Sudden, unexpected and unexplained deaths have been reported in hospitalized psychotic patients receiving phenothiazines. Previous brain damage or seizures may be predisposing factors; high doses should be avoided in known seizure patients. Several patients have shown sudden flare-ups of psychotic behavior patterns shortly before death. Autopsy findings have usually revealed acute fulminating pneumonia or pneumonitis, aspiration of gastric contents, or intramyocardial lesions.

Although this is not a general feature of Lyogen (Fluphenazine Hydrochloride), potentiation of central nervous system depressants (opiates, analgesics, antihistamines, barbiturates, alcohol) may occur.

The following adverse reactions have also occurred with phenothiazine derivatives: systemic lupus erythematosus-like syndrome, hypotension severe enough to cause fatal cardiac arrest, altered electrocardiographic and electroencephalographic tracings, altered cerebrospinal fluid proteins, cerebral edema, asthma, laryngeal edema, and angioneurotic edema; with long-term use - skin pigmentation, and lenticular and corneal opacities.

DOSAGE AND ADMINISTRATION

Depending on the severity and duration of symptoms, total daily dosage for adult psychotic patients may range initially from 2.5 to 10 mg and should be divided and given at six- to eight- hour intervals.

The smallest amount that will produce the desired results must be carefully determined for each individual, since optimal dosage levels of this potent drug may vary from patient to patient. In general, the oral dose has been found to be approximately two to three times the parenteral dose of Lyogen (Fluphenazine Hydrochloride). Treatment is best instituted with a low initial dosage, which may be increased, if necessary, until the desired clinical effects are achieved. Therapeutic effect is often achieved with doses under 20 mg daily. Patients remaining severely disturbed or inadequately controlled may require upward titration of dosage. Daily doses up to 40 mg may be necessary; controlled clinical studies have not been performed to demonstrate safety of prolonged administration of such doses.

When symptoms are controlled, dosage can generally be reduced gradually to daily maintenance doses of 1 to 5 mg, often given as a single daily dose. Continued treatment is needed to achieve maximum therapeutic benefits; further adjustments in dosage may be necessary during the course of therapy to meet the patient's requirements.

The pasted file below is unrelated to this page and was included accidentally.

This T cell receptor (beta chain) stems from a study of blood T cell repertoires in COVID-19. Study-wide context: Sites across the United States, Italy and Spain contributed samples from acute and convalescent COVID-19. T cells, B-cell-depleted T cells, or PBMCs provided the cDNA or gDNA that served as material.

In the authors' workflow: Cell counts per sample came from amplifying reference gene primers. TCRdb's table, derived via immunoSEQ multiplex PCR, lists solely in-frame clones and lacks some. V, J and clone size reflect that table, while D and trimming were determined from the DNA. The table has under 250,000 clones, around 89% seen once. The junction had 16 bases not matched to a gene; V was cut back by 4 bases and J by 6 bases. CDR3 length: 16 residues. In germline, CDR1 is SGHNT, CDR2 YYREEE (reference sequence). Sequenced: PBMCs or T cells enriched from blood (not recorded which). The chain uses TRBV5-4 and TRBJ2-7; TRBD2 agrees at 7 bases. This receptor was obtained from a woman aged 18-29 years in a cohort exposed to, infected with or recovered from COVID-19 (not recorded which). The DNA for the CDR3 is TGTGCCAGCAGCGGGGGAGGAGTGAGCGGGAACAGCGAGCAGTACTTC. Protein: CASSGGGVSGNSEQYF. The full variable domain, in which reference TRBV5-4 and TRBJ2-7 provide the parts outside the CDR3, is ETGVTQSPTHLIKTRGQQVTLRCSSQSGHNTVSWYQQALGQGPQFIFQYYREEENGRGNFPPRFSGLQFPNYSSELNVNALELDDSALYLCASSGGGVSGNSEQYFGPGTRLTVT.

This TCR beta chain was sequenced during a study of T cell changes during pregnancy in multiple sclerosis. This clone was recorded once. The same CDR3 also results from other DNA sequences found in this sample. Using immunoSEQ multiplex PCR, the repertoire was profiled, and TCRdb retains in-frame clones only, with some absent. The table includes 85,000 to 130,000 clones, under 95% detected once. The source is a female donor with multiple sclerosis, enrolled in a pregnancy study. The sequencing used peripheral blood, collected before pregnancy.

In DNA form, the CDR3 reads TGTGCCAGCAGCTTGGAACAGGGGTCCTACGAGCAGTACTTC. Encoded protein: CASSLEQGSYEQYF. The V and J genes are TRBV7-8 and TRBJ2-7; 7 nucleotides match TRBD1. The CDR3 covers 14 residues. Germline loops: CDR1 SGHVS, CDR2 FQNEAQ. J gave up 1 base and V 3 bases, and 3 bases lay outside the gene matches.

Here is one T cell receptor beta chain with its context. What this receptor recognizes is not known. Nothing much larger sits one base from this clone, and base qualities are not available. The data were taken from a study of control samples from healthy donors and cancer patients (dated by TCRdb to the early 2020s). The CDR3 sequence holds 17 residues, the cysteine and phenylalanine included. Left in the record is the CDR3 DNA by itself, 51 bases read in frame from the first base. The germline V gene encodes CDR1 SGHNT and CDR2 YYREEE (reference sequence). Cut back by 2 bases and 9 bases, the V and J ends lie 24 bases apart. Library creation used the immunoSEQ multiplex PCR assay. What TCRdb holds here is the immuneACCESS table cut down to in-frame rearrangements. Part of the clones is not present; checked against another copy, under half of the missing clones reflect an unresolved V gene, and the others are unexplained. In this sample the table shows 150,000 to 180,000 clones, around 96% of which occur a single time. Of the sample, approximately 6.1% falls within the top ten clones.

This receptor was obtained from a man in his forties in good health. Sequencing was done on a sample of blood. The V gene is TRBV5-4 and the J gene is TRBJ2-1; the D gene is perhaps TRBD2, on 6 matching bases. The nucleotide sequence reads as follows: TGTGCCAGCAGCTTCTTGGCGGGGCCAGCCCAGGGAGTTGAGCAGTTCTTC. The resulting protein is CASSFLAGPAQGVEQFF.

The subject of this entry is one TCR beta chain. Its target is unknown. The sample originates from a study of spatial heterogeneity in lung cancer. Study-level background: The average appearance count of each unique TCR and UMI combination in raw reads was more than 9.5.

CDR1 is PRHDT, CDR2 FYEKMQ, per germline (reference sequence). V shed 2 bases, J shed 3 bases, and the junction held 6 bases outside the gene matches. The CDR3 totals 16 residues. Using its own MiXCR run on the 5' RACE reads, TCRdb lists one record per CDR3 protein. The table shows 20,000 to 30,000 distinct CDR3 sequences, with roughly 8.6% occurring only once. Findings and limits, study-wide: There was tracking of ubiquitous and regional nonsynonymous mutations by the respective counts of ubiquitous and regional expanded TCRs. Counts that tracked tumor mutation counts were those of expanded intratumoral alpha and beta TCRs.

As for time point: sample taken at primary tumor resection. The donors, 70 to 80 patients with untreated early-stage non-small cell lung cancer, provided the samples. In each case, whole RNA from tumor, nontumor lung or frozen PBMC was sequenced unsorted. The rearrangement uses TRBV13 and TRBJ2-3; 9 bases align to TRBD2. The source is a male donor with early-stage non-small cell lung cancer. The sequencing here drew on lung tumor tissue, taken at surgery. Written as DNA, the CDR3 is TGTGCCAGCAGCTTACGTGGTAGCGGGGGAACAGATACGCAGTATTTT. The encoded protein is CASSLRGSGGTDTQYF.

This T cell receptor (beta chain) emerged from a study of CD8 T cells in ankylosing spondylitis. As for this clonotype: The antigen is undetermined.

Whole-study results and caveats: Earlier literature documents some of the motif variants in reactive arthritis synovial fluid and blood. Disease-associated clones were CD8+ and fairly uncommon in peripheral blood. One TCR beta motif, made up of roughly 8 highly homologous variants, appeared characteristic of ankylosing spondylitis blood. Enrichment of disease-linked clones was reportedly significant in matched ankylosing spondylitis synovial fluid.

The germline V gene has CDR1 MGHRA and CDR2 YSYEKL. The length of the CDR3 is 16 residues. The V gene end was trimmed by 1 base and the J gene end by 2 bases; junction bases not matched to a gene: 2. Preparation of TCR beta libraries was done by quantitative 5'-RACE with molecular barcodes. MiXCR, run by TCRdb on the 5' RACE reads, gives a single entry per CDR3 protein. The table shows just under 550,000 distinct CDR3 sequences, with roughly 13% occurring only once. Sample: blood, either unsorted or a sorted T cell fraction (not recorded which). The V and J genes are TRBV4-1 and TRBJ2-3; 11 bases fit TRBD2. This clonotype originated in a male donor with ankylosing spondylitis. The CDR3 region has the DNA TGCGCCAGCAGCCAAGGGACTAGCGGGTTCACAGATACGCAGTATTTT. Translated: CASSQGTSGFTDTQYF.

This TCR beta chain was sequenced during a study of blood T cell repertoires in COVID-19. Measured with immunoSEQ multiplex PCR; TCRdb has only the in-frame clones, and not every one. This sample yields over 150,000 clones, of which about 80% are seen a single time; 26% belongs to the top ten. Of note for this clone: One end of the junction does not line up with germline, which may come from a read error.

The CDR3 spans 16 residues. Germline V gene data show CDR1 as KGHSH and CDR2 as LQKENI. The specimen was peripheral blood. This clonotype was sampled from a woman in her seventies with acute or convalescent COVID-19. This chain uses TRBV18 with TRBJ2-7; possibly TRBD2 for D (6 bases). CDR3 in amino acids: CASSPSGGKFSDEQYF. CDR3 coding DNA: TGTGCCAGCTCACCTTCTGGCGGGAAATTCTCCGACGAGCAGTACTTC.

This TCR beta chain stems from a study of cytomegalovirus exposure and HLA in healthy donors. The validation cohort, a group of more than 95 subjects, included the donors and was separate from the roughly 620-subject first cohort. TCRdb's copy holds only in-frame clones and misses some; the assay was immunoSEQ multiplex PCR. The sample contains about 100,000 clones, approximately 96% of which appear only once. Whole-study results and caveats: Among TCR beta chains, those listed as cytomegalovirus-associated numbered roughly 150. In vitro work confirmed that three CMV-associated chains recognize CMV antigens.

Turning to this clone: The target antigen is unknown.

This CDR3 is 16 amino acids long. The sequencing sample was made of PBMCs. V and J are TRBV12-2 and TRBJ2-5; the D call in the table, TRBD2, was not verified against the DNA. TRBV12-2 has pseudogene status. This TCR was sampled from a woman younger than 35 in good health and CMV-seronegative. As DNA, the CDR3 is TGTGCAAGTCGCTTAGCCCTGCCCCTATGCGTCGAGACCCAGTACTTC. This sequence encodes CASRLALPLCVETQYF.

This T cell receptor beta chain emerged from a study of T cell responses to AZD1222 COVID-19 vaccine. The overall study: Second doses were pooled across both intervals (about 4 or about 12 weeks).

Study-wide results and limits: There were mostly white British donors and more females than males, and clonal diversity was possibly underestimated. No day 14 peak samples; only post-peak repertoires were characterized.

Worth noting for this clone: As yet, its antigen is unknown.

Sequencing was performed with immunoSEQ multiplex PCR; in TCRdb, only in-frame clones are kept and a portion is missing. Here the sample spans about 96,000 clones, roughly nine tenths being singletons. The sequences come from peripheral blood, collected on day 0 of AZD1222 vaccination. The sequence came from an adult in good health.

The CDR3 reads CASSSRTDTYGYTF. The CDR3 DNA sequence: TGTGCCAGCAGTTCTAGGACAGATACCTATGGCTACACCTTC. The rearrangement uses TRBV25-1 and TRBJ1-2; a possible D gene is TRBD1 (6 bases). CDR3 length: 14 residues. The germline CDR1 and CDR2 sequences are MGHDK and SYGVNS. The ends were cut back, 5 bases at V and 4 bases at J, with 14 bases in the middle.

For psychotic patients who have been stabilized on a fixed daily dosage of orally administered Lyogen (Fluphenazine Hydrochloride) Hydrochloride dosage forms, conversion to the long-acting injectable Lyogen (Fluphenazine Hydrochloride) Decanoate may be indicated.

For geriatric patients, the suggested starting dose is 1 to 2.5 mg daily, adjusted according to the response of the patient.

When the Oral Concentrate dosage form is to be used, the desired dose (measured by a calibrated device only) should be added to at least 60 mL (2 fl oz) of a suitable diluent just prior to administration to ensure palatability and stability. Suggested diluents include tomato or fruit juice, milk, and uncaffeinated soft drinks. The Oral Concentrate should not be mixed with beverages containing caffeine (coffee, cola), tannics (tea), or pectinates (apple juice) because of the potential incompatibility.

Lyogen (Fluphenazine Hydrochloride) Hydrochloride Injection USP is useful when psychotic patients are unable or unwilling to take oral therapy.

HOW SUPPLIED

Lyogen Hydrochloride Oral Solution USP (Concentrate), a colorless, unflavored concentrated liquid is available in the following oral dosage form: NDC 0121-0653-04 – 120 mL bottle with a 1 mL safety-cap dropper calibrated at 0.1 mL and in 0.2 mL increments. 5 mg Lyogen (Fluphenazine Hydrochloride) hydrochloride per mL.

Storage

Store at 20° to 25° C (68° to 77° F). Avoid freezing. Protect from light. Keep tightly closed.

Pharmaceutical Associates, Inc.

Greenville, SC 29605

www.paipharma.com

R08/10

120 mL (4 fl oz) NDC 0121-0653-04

with calibrated dropper

Lyogen (Fluphenazine Hydrochloride) Hydrochloride

Oral Solution USP

(Concentrate)

5 mg/mL

For oral use only

Rx ONLY

R09/08

pai

Pharmaceutical

Associates, Inc.

Greenville, SC 29605

Lyogen pharmaceutical active ingredients containing related brand and generic drugs:

Active ingredient is the part of the drug or medicine which is biologically active. This portion of the drug is responsible for the main action of the drug which is intended to cure or reduce the symptom or disease. The other portions of the drug which are inactive are called excipients; there role is to act as vehicle or binder. In contrast to active ingredient, the inactive ingredient's role is not significant in the cure or treatment of the disease. There can be one or more active ingredients in a drug.


Lyogen available forms, composition, doses:

Form of the medicine is the form in which the medicine is marketed in the market, for example, a medicine X can be in the form of capsule or the form of chewable tablet or the form of tablet. Sometimes same medicine can be available as injection form. Each medicine cannot be in all forms but can be marketed in 1, 2, or 3 forms which the pharmaceutical company decided based on various background research results.